Strong demand for Australian beef among emerging export markets has led to many meat processing companies growing in revenue over 2015-16. IBISWorld’s Top 100 Food & Beverage list, in partnership with Food & Drink Business Magazine, shows meat processors have employed differing strategies to benefit from booming international demand. While Teys Australia Pty Limited has increased its prices to benefit from reduced competition, JBS Australia Pty Limited has expanded through export markets and strategic acquisitions.
Numerous meat processors have made large gains in this year’s Top 100 Food & Beverage list, largely driven by expanding export markets. JBS and Teys have continued to consolidate their position as Australia’s largest meat processors. Despite being mature companies, both JBS and Teys have matched or beaten the revenue growth of newer industry operators to take out positions four and six, respectively.
While newcomers traditionally grow at a faster rate than established operators, Teys Australia made one of the largest jumps in revenue growth for the Top 100 Food & Beverage list. An established player in the Meat Processing industry, contributing an estimated 13.7% of industry revenue, Teys reported revenue growth of 21.7% to reach $2.92 billion for 2014-15. While the company generates most of its revenue from meat processing, it also generates revenue from other avenues, such as oilseed crushing and commodity merchandising. With significant demand for beef coming from export markets, Teys has capitalised on this by increasing prices for its exported products, which has benefited company profit margins. With weak production volumes in the United States due to high feed costs, high operating costs and a prolonged drought, Teys have benefited from reduced competition in export markets. While a prolonged drought has negatively affected production volumes in the United States, drought conditions in eastern Australia have resulted in high cattle numbers being processed. Cattle farmers were forced to sell as feeding costs soared, driving revenue growth for the meat processor.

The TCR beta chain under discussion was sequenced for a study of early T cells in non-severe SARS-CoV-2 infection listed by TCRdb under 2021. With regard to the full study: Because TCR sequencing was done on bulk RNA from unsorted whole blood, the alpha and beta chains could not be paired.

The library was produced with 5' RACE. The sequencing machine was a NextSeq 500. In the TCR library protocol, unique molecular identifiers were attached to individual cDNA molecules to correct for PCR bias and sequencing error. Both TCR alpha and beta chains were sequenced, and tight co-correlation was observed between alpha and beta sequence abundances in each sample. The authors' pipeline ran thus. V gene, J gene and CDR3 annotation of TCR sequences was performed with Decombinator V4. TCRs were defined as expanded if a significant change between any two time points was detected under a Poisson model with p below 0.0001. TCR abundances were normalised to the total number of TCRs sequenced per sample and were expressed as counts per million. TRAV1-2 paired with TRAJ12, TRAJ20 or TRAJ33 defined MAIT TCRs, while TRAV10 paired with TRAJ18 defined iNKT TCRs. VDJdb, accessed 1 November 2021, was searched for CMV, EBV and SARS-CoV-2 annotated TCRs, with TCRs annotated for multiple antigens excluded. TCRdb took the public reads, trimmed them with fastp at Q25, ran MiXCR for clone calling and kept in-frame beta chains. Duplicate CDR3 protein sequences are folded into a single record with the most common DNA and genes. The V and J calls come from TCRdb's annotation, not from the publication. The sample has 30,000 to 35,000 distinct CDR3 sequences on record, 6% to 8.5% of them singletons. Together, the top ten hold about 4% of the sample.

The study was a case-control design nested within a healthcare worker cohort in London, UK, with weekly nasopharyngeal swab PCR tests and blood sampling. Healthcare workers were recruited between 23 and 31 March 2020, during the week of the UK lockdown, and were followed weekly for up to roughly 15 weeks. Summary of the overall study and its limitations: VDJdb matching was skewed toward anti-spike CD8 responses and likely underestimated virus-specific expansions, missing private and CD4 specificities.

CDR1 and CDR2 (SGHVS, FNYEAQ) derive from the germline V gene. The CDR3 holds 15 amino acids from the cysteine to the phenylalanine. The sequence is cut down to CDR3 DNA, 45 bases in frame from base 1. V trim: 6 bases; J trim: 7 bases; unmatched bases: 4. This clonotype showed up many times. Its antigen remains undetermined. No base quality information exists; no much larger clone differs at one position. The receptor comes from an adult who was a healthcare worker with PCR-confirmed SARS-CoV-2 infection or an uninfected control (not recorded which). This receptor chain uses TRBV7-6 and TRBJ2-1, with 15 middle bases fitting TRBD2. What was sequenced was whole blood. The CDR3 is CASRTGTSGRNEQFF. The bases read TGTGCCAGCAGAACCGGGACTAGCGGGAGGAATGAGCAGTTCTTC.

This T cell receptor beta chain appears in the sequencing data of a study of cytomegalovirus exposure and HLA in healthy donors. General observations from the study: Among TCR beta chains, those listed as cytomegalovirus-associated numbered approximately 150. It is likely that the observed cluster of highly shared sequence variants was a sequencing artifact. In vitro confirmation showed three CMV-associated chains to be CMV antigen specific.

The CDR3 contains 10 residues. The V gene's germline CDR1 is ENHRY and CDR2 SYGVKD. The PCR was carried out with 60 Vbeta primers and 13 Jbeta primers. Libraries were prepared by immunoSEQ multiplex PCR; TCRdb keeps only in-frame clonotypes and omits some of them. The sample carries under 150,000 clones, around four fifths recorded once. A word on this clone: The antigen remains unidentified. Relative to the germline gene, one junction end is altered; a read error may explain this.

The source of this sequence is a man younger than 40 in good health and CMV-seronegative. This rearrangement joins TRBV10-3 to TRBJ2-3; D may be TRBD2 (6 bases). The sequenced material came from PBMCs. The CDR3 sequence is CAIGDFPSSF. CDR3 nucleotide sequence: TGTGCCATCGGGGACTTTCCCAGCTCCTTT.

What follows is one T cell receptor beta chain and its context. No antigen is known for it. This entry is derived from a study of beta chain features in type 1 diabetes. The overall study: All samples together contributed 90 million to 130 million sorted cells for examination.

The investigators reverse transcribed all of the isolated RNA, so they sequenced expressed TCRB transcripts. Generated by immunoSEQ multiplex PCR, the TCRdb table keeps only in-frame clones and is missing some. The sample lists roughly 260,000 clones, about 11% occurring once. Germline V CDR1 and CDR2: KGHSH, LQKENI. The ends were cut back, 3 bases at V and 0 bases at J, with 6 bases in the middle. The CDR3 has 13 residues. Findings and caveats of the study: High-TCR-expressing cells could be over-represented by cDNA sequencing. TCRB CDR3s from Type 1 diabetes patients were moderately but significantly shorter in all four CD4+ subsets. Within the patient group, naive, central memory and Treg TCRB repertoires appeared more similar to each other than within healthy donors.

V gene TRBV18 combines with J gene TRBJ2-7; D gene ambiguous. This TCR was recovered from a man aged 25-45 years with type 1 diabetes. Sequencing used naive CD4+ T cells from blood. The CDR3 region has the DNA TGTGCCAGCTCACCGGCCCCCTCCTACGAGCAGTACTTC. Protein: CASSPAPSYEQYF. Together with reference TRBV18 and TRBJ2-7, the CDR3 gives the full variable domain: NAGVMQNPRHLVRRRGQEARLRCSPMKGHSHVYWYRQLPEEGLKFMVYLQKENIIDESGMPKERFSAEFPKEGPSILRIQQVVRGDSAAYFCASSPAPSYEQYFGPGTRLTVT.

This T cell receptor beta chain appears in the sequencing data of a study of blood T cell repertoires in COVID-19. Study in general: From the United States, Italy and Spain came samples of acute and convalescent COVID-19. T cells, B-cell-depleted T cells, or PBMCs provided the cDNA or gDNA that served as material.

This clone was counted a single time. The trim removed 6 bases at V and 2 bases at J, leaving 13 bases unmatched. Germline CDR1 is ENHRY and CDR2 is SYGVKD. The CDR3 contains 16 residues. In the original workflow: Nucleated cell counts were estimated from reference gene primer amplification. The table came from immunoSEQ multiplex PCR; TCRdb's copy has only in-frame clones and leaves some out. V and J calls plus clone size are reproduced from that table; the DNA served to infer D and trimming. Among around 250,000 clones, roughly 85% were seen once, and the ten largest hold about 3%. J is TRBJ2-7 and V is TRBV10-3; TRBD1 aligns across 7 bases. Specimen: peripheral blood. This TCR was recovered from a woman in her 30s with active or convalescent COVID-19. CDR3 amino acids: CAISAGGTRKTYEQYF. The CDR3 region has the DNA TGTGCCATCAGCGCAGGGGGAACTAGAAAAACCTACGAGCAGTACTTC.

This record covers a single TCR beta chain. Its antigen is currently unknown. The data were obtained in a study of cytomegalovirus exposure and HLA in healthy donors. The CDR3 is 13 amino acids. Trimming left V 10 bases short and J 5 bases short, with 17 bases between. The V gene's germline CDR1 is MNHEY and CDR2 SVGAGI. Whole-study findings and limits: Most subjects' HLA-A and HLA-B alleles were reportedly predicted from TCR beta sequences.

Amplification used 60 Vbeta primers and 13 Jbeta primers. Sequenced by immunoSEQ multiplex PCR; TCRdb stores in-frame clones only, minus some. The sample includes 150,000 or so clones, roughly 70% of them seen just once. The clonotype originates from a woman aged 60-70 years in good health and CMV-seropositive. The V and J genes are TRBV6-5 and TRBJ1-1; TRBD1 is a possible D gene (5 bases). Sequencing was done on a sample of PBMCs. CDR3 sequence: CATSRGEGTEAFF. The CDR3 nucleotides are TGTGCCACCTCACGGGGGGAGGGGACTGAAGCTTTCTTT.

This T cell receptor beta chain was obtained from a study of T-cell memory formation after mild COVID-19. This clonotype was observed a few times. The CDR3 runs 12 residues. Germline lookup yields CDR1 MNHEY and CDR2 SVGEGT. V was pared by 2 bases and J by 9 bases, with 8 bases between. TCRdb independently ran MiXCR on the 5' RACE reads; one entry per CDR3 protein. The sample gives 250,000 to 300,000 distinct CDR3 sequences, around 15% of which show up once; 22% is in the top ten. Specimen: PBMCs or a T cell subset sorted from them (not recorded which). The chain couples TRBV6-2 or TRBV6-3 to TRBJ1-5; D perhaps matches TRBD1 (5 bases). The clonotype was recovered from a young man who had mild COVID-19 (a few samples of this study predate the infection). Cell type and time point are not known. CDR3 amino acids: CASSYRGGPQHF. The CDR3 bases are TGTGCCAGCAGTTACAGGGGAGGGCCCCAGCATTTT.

Similar to other meat processors, JBS thrived over the 2015 financial year and has kept close pace with Teys, with expected growth of 17.6% for total company revenue. JBS has capitalised on strong global demand for meat by expanding into export markets such as South Korea, Japan and China, where demand has increased due its rapidly growing middle class. With increased sales to Asia, the depreciation of the Australian dollar and increasing slaughter rates, JBS Australia’s projected revenue has risen by 17.6% to reach $5.38 billion for the year ending December 2015. As the industry’s largest player, JBS Australia has rapidly increased its market share to reach an estimated 26.2% of industry revenue. Acquisitions have also played a large part in the company’s success, enabling JBS to consolidate its position and lay ground work for further growth over the next five years.
Despite 2015-16 being a good year for meat processors, industry revenue growth has been comparatively subdued compared to previous years. Many farmers sold off considerable quantities of livestock over the two years through 2014-15. Over the next five years, IBISWorld expects growth among processors to slow, particularly with poultry consumption on the rise. IBISWorld anticipates that the continued reliance on export markets and consumer preferences for higher quality products will help offset projected subdued growth caused by a mature domestic market and increased demand for poultry products.
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